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Sunday,October 13,2019 23:18 PM

IRCU roots for HIV testing corners at places of worship

By Paul Watala

Added 15th May 2019 03:40 PM

IRCU religions for peace programme manager health and HIV/AIDS, Charles Serwanja told religious leaders from the eastern region on Tuesday that clergies enjoy a lot of influence, which can be useful in the HIV/AIDS fight.

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Some of the clergies who attended the one-day training workshop at Wash and Wills in Mbale. Photo by Paul Watala

IRCU religions for peace programme manager health and HIV/AIDS, Charles Serwanja told religious leaders from the eastern region on Tuesday that clergies enjoy a lot of influence, which can be useful in the HIV/AIDS fight.

KAMPALA -Inter-Religious Council Uganda (IRCU) wants HIV centres established at churches and mosques to provide counseling and testing services to followers.

IRCU religions for peace programme manager health and HIV/AIDS, Charles Serwanja told religious leaders from the eastern region on Tuesday that clergies enjoy a lot of influence, which can be useful in the HIV/AIDS fight.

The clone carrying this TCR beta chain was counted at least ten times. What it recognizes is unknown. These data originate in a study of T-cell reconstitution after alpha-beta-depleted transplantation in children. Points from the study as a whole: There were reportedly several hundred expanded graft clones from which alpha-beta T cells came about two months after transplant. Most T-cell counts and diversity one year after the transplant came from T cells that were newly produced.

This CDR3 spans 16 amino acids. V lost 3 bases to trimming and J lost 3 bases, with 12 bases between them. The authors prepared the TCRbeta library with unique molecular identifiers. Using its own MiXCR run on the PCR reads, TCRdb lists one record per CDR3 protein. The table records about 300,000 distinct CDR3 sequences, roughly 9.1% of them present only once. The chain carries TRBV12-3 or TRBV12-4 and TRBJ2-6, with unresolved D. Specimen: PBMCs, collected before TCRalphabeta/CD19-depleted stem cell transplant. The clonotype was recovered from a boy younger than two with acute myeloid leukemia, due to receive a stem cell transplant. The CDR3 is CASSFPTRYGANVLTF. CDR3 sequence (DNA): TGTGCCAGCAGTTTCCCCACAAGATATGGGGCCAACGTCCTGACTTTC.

“In 2012 religious leaders came out and agreed on six pillars and it’s upon these pillars that we want HIV/AIDS testing and counseling corners to be established at mosques and churches,” Serwanja said.

He also urged clergies to encourage married partners, especially men to go for routine HIV counseling and testing after every three months.

“This message should seriously focus on men because they are still involved with multiple sexual partners,” Serwanja said.  “ The government, NGOs and other organizations have tried.  We are now looking at what churches and mosques can do (in the HIV/AIDS fight),” he added.

Rev. Tom Wananda said that churches have been advocating for good health, ending early pregnancies but are challenged by lack of information.

He called upon the government and concerned ministries to train clergies in related topics to help them do the job better. 

Fr. Francis Ekong from Moroto expressed fear about what he called increasing contract marriages. This, he said, is likely to increases the spread of HIV in communities as women and men move from one relationship to another.

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